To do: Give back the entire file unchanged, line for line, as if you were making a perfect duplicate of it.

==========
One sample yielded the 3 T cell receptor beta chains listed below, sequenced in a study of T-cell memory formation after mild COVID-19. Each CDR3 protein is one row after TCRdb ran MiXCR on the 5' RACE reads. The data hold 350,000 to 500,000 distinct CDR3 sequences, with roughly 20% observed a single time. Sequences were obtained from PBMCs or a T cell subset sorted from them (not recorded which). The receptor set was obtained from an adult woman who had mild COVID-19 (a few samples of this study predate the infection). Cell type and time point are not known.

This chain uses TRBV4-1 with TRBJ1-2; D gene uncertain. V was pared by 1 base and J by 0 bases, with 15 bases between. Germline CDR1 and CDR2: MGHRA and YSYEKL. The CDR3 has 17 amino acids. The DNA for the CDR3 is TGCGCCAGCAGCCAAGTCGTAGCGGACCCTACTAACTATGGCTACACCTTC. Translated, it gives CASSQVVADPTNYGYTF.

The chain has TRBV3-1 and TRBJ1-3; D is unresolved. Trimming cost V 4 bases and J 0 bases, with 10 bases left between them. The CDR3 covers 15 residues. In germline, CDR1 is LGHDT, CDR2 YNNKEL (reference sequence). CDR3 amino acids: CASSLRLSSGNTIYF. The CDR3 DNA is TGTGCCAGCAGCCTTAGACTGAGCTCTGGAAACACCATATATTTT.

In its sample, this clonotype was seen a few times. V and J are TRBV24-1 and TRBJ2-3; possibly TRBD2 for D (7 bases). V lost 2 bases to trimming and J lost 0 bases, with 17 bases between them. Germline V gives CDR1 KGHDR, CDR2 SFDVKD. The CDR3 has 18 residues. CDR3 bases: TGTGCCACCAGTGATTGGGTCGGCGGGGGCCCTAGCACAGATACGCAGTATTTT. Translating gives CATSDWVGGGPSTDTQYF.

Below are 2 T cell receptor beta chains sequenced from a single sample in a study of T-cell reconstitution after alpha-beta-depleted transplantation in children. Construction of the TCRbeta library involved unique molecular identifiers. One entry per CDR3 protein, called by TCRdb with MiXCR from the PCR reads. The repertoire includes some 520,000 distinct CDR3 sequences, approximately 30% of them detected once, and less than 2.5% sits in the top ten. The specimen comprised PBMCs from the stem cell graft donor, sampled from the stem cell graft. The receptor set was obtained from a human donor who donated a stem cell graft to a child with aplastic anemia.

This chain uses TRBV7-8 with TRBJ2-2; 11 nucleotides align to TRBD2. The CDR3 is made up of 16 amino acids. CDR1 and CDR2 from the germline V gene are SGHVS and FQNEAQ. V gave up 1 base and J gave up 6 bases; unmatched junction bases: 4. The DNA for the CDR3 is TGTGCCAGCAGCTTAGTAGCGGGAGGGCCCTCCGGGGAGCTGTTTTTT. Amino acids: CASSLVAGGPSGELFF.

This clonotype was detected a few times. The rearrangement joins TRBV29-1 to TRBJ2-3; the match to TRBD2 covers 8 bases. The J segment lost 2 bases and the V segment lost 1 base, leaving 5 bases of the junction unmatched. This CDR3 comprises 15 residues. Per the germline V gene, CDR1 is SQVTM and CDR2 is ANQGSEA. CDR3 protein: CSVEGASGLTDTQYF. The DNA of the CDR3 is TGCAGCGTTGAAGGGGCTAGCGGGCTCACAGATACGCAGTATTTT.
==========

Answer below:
One sample yielded the 3 T cell receptor beta chains listed below, sequenced in a study of T-cell memory formation after mild COVID-19. Each CDR3 protein is one row after TCRdb ran MiXCR on the 5' RACE reads. The data hold 350,000 to 500,000 distinct CDR3 sequences, with roughly 20% observed a single time. Sequences were obtained from PBMCs or a T cell subset sorted from them (not recorded which). The receptor set was obtained from an adult woman who had mild COVID-19 (a few samples of this study predate the infection). Cell type and time point are not known.

This chain uses TRBV4-1 with TRBJ1-2; D gene uncertain. V was pared by 1 base and J by 0 bases, with 15 bases between. Germline CDR1 and CDR2: MGHRA and YSYEKL. The CDR3 has 17 amino acids. The DNA for the CDR3 is TGCGCCAGCAGCCAAGTCGTAGCGGACCCTACTAACTATGGCTACACCTTC. Translated, it gives CASSQVVADPTNYGYTF.

The chain has TRBV3-1 and TRBJ1-3; D is unresolved. Trimming cost V 4 bases and J 0 bases, with 10 bases left between them. The CDR3 covers 15 residues. In germline, CDR1 is LGHDT, CDR2 YNNKEL (reference sequence). CDR3 amino acids: CASSLRLSSGNTIYF. The CDR3 DNA is TGTGCCAGCAGCCTTAGACTGAGCTCTGGAAACACCATATATTTT.

In its sample, this clonotype was seen a few times. V and J are TRBV24-1 and TRBJ2-3; possibly TRBD2 for D (7 bases). V lost 2 bases to trimming and J lost 0 bases, with 17 bases between them. Germline V gives CDR1 KGHDR, CDR2 SFDVKD. The CDR3 has 18 residues. CDR3 bases: TGTGCCACCAGTGATTGGGTCGGCGGGGGCCCTAGCACAGATACGCAGTATTTT. Translating gives CATSDWVGGGPSTDTQYF.

Below are 2 T cell receptor beta chains sequenced from a single sample in a study of T-cell reconstitution after alpha-beta-depleted transplantation in children. Construction of the TCRbeta library involved unique molecular identifiers. One entry per CDR3 protein, called by TCRdb with MiXCR from the PCR reads. The repertoire includes some 520,000 distinct CDR3 sequences, approximately 30% of them detected once, and less than 2.5% sits in the top ten. The specimen comprised PBMCs from the stem cell graft donor, sampled from the stem cell graft. The receptor set was obtained from a human donor who donated a stem cell graft to a child with aplastic anemia.

This chain uses TRBV7-8 with TRBJ2-2; 11 nucleotides align to TRBD2. The CDR3 is made up of 16 amino acids. CDR1 and CDR2 from the germline V gene are SGHVS and FQNEAQ. V gave up 1 base and J gave up 6 bases; unmatched junction bases: 4. The DNA for the CDR3 is TGTGCCAGCAGCTTAGTAGCGGGAGGGCCCTCCGGGGAGCTGTTTTTT. Amino acids: CASSLVAGGPSGELFF.

This clonotype was detected a few times. The rearrangement joins TRBV29-1 to TRBJ2-3; the match to TRBD2 covers 8 bases. The J segment lost 2 bases and the V segment lost 1 base, leaving 5 bases of the junction unmatched. This CDR3 comprises 15 residues. Per the germline V gene, CDR1 is SQVTM and CDR2 is ANQGSEA. CDR3 protein: CSVEGASGLTDTQYF. The DNA of the CDR3 is TGCAGCGTTGAAGGGGCTAGCGGGCTCACAGATACGCAGTATTTT.